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|Figure 3: T1-weighted axial post-contrast image reveals mild peripheral enhancement|
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Patient was managed on the lines of encephalitis and its sequelae. He was started on antiepileptic drugs and decongestants to decrease raised intracranial pressure and a low pressure ventricular shunt was inserted. The patient underwent MR-guided biopsy of the left thalamic mass.
Histopathological examination of the biopsy specimen revealed a highly cellular tumor with foci of palisading necrosis [Figure 4]a and microvascular proliferation [Figure 4]b. The tumor cells showed marked nuclear pleomorphism and frequent mitotic figures [Figure 4]b, including atypical forms. Bizarre multinucleated tumor giant cells were identified. On immunohistochemistry, the tumor cells were immunopositive for p53 [Figure 4]c and were negative for epidermal growth factor receptor (EGFR). MIB-I labeling index was approximately 60% in the highest proliferating areas [Figure 4]d. Based on these features, a diagnosis of glioblastoma multiforme, World Health Organization (WHO) grade IV, was arrived at.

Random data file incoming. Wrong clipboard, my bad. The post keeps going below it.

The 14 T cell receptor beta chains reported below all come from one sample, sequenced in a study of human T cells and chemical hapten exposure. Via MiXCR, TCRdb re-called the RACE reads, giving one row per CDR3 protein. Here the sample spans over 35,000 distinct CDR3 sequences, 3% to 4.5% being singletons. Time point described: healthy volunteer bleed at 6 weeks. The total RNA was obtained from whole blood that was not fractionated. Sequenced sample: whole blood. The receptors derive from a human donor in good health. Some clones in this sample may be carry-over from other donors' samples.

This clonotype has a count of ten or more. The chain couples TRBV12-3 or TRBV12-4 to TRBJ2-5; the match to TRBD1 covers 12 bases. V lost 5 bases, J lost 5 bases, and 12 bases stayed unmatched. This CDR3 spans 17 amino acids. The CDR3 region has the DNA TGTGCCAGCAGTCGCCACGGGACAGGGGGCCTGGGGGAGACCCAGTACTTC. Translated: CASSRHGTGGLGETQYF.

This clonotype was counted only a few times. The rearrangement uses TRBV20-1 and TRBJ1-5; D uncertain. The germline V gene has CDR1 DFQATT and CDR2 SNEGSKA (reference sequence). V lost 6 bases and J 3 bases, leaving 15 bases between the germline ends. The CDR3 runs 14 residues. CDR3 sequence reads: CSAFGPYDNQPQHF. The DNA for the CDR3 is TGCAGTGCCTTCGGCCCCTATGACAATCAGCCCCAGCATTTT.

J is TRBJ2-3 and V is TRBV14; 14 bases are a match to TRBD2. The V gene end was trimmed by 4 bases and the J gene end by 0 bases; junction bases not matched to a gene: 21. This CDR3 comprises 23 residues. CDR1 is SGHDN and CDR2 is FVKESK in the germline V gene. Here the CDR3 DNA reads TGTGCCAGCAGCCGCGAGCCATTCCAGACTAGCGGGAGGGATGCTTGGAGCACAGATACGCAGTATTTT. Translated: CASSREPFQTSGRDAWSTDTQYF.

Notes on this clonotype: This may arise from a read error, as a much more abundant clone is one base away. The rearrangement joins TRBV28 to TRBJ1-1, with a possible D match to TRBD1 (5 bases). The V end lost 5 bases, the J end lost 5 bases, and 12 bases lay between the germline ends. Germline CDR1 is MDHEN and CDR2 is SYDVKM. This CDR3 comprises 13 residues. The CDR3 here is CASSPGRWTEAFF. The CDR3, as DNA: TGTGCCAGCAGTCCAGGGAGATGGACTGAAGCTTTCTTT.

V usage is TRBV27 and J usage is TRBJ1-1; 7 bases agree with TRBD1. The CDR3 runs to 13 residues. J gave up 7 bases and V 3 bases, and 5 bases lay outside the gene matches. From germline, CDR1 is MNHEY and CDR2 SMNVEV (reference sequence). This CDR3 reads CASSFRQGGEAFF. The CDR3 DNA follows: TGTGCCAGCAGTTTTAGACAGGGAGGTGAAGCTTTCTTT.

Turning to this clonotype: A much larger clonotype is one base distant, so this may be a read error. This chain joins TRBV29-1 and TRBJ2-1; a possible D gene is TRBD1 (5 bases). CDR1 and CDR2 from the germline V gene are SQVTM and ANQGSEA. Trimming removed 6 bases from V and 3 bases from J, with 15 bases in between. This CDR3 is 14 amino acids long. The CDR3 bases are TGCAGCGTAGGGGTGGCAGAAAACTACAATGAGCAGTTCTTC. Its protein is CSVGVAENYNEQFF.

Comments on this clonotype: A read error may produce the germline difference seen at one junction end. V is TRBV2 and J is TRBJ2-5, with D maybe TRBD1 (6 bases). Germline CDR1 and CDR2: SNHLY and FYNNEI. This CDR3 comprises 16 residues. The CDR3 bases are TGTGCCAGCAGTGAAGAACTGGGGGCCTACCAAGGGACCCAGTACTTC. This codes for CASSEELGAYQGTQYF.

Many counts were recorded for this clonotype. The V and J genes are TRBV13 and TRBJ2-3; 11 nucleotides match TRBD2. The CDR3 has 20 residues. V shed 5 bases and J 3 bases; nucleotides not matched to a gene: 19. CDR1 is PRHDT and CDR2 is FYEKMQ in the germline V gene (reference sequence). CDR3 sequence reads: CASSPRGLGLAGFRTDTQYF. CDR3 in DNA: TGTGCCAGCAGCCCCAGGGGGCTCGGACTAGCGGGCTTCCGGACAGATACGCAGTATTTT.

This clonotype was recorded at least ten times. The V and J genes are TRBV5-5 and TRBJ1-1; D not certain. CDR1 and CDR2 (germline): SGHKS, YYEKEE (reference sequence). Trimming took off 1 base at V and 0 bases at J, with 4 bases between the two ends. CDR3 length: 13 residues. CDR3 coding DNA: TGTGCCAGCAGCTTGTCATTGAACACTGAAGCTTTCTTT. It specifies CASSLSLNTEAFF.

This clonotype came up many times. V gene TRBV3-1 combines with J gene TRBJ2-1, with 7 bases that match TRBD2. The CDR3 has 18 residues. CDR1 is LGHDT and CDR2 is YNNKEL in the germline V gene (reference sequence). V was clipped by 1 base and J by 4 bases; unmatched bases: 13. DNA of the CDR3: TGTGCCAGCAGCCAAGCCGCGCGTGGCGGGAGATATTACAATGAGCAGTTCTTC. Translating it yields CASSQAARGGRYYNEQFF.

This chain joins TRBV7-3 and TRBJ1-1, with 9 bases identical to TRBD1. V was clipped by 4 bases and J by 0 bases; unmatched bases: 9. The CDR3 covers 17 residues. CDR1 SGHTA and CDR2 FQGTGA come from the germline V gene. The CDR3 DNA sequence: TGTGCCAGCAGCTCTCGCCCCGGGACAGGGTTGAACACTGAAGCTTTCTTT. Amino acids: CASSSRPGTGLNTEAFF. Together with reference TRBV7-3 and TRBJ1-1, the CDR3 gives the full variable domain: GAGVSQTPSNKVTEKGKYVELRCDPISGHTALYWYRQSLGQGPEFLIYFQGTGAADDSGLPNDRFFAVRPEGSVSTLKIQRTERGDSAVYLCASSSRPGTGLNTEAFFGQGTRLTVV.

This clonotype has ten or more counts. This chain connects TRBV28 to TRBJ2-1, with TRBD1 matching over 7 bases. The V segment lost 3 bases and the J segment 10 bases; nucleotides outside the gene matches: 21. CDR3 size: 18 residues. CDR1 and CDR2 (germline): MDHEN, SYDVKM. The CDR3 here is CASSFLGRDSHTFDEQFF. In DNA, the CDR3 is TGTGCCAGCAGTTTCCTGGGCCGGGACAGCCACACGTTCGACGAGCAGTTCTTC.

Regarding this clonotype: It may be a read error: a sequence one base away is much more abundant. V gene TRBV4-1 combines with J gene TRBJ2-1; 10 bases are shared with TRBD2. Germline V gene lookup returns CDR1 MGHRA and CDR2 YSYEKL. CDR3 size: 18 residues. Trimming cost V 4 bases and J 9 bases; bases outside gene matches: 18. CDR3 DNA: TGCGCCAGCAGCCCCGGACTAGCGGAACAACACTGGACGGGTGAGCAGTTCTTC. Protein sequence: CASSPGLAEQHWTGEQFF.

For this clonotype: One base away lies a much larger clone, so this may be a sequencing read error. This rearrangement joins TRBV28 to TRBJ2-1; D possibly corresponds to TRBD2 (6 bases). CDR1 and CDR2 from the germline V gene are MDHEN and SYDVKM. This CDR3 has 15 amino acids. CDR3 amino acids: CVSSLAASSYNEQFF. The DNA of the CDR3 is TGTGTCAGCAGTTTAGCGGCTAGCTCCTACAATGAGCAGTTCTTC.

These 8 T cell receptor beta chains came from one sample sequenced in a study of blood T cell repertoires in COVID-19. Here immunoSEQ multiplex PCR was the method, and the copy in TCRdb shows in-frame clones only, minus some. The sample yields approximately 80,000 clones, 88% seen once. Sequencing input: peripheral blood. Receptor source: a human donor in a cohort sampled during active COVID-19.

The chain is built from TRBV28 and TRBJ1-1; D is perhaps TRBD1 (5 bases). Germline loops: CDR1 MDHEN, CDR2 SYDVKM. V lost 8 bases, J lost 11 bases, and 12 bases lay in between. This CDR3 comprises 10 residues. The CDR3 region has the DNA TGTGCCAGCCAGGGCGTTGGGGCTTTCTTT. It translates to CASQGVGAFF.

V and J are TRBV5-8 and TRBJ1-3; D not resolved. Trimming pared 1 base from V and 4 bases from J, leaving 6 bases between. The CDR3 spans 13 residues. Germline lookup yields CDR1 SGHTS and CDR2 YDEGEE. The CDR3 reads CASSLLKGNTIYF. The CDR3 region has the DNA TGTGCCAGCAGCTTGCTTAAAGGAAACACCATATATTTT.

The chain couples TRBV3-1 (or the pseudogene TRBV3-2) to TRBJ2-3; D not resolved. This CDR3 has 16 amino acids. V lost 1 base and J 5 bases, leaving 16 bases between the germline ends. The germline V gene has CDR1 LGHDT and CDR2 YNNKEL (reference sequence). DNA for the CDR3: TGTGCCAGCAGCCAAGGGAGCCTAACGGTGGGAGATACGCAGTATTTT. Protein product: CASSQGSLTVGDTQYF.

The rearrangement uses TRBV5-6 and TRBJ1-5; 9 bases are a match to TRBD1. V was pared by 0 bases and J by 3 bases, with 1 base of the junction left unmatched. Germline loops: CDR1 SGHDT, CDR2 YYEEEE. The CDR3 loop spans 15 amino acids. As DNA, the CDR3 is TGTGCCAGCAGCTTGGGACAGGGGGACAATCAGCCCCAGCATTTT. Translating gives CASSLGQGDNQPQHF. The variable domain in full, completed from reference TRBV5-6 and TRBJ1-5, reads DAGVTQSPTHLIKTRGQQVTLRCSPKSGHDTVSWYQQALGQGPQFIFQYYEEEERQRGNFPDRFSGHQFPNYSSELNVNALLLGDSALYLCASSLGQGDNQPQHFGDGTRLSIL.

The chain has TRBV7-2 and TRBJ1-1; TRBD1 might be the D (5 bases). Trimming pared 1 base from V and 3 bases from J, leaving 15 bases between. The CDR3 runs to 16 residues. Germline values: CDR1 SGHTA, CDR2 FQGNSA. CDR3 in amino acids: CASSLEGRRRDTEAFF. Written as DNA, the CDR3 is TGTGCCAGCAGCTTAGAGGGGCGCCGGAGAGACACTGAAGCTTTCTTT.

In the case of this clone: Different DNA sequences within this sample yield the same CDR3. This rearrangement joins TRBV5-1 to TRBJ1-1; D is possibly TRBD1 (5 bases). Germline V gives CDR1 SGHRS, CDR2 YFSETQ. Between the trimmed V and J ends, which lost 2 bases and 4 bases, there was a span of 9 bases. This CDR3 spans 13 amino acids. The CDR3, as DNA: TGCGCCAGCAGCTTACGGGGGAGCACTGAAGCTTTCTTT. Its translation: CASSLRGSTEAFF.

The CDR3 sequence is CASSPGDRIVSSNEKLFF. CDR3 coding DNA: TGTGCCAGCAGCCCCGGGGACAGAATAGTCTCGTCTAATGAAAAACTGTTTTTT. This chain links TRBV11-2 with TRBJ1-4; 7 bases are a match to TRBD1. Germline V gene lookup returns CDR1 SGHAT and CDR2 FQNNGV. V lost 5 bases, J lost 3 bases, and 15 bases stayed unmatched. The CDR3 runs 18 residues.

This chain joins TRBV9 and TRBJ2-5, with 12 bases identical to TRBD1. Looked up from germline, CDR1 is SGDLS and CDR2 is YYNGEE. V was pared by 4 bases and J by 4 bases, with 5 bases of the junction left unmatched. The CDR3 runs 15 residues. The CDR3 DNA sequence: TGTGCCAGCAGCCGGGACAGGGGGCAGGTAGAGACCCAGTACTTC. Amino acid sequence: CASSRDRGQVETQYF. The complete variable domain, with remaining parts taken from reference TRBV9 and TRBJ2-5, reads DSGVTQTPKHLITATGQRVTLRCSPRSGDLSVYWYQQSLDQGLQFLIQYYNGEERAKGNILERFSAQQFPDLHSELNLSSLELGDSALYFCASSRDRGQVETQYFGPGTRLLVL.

|Figure 4: Photomicrographs showing (a) a highly cellular tumor with foci of palisading necrosis (hematoxylin and eosin (H and E), original magnification ×400) and (b) microvascular proliferation (H and E, original magnifi cation ×400). (b) The tumor cells display marked nuclear pleomorphism and frequent mitotic figures (H and E, original magnifi cation ×400). (c) Immunohistochemistry for p53 showed nuclear positivity (immunohistochemistry (IHC), original magnification ×400). (d) MIB-I labeling index is 60% (IHC, original magnification ×400)|
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Tracheostomy was done in view of poor Glasgow Coma Scale (GCS) considering the need of prolonged ventilatory support. He was gradually weaned off the ventilator over a 2 weeks period. The patient was subsequently discharged and advised to have chemoradiotherapy for further management.